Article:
There is nothing in the world like a Frank Turner gig.
On my way to the show after work last Friday, I realized I had the door time completely wrong. I assumed the show would start with the opener around 8 (doors at 7 or 7:30), and then Frank and the Sleeping Souls wouldn’t be on until 10 or so. I had purchased my ticket – desperately, on StubHub – four long months previous, and hadn’t bothered to give it a second look, until I was on the bus. I leisurely took the long way home to switch purses and get ready. It was a very beautiful sunny day – it felt like a sign of things to come for the much-awaited Toronto spring.
Suddenly, an alert came up on my phone. FRANK TURNER AT DANFORTH MUSIC HALL – 27 minutes until start. It was only 5:33! Before I had realized this miscalculation on my part, I had been texting my friend Laura about how excited I was to see him again, and how it was going to be an amazing night. I was going to just chill out – maybe somewhere in the middle of the crowd in the spacious venue, and I would slowly sip from a tallboy and just chill out.
I chilled out during Mo Kenney’s set. I chilled out during Northcote’s set – although a fair amount of head-bobbing happened at this point. It was impossible not to. Americana is my jam. They were beautiful souls.
It was only 8:40 when their set finished. I knew Frank wouldn’t be coming on until 9, so I buckled in, and tried to ensure I was in a good chill spot – somewhere I could camp out for the next hour. (Hour? Who was I kidding? I had read earlier that Frank might do upwards of 27 songs, which he did.)
It was at this point, 15 minutes before the start of FT & SS that these loud, drunk girls began to gather round, like lions, or… the Jets from Westside Story. These were some very excited, very done-up blonde ladies, who were clearly intent on moshing from the sound of the first chord. I have to admire their sense of anarchy and wild abandon.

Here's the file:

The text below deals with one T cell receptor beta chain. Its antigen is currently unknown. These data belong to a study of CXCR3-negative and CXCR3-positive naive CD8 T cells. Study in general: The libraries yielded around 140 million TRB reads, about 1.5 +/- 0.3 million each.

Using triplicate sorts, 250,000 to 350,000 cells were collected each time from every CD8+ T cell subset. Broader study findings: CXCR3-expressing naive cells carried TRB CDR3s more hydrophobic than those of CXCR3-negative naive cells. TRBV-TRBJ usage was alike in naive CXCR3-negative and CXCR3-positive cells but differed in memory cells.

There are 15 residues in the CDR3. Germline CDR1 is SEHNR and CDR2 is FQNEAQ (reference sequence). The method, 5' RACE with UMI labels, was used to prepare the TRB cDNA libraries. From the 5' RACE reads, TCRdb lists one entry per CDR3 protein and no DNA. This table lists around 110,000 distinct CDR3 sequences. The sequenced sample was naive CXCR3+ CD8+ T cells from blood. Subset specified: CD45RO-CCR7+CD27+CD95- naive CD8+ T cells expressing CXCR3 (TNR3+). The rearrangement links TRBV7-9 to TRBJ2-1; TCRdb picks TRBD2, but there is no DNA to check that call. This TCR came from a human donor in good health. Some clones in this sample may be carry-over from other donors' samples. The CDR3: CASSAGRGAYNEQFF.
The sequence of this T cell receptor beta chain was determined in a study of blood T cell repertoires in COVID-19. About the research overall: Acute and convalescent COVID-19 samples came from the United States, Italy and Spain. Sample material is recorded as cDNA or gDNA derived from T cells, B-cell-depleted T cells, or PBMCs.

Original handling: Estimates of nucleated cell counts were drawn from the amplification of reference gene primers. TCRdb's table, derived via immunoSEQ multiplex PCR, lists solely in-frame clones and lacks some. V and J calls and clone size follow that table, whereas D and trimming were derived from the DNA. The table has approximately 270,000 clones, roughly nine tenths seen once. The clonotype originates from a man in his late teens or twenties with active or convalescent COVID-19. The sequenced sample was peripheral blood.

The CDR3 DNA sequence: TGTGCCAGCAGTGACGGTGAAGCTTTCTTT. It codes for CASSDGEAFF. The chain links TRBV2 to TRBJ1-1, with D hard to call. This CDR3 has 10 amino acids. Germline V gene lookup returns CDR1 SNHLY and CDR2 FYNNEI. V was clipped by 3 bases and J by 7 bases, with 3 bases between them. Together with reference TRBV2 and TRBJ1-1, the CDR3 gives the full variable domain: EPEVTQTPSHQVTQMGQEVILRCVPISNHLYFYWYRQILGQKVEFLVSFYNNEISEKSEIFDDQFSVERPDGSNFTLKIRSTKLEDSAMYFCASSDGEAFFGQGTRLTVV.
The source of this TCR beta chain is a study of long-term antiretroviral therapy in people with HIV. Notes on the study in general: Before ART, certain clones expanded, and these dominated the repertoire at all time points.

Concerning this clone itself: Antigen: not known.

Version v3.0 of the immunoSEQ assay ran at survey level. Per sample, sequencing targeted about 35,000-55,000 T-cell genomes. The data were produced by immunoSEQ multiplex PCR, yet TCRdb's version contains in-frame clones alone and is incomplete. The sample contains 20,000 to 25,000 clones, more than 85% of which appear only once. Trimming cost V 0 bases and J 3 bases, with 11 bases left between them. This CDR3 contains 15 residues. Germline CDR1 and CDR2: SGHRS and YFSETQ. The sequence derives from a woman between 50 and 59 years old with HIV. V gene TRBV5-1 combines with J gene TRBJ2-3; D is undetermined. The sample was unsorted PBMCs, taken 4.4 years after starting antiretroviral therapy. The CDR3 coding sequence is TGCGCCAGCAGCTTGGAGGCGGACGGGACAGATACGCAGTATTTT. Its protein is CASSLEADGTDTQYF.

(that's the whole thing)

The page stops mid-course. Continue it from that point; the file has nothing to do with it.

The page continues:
Frank actually ended up playing 30 songs. (On the setlist I’m seeing online, it indicates that there was some sort of pre-show, but I wasn’t there for that, so I’m not counting it.)
Although I did start off feeling like I could sip on that tall can of Stella, and bob my head for the whole gig, I could only do that for so long. The gig was amazing start to finish, but I believe it was around the time Frank played Glory Hallelujah that I cracked and went a little crazy.
When Frank and the Sleeping Souls play Photosynthesis, they often (at least the two times I’ve seen them) ask the audience to crouch down, and sit on the floor at the lead up to the climax of the song, and then everyone jumps up at a certain point, following the lead of drummer Nigel, and generally breaks into madness at the chorus. However that reads in writing, it’s freaking awesome in reality, and it broke the reserve I had felt up until that point. Nothing like crouching on a floor that’s covered in beer and who knows what else, with a room full of fellow excited fans.
Another highlight, one or two songs later, was Get Better – a song I didn’t often listen to before this gig, but it now one of my favourites. You can’t go wrong screaming “We could get better, because we’re not dead yet”. In fact, the night before, Frank had more or less imparted this advice in the form of a story from the road. This was at a storytelling session at The Garrison in the west end.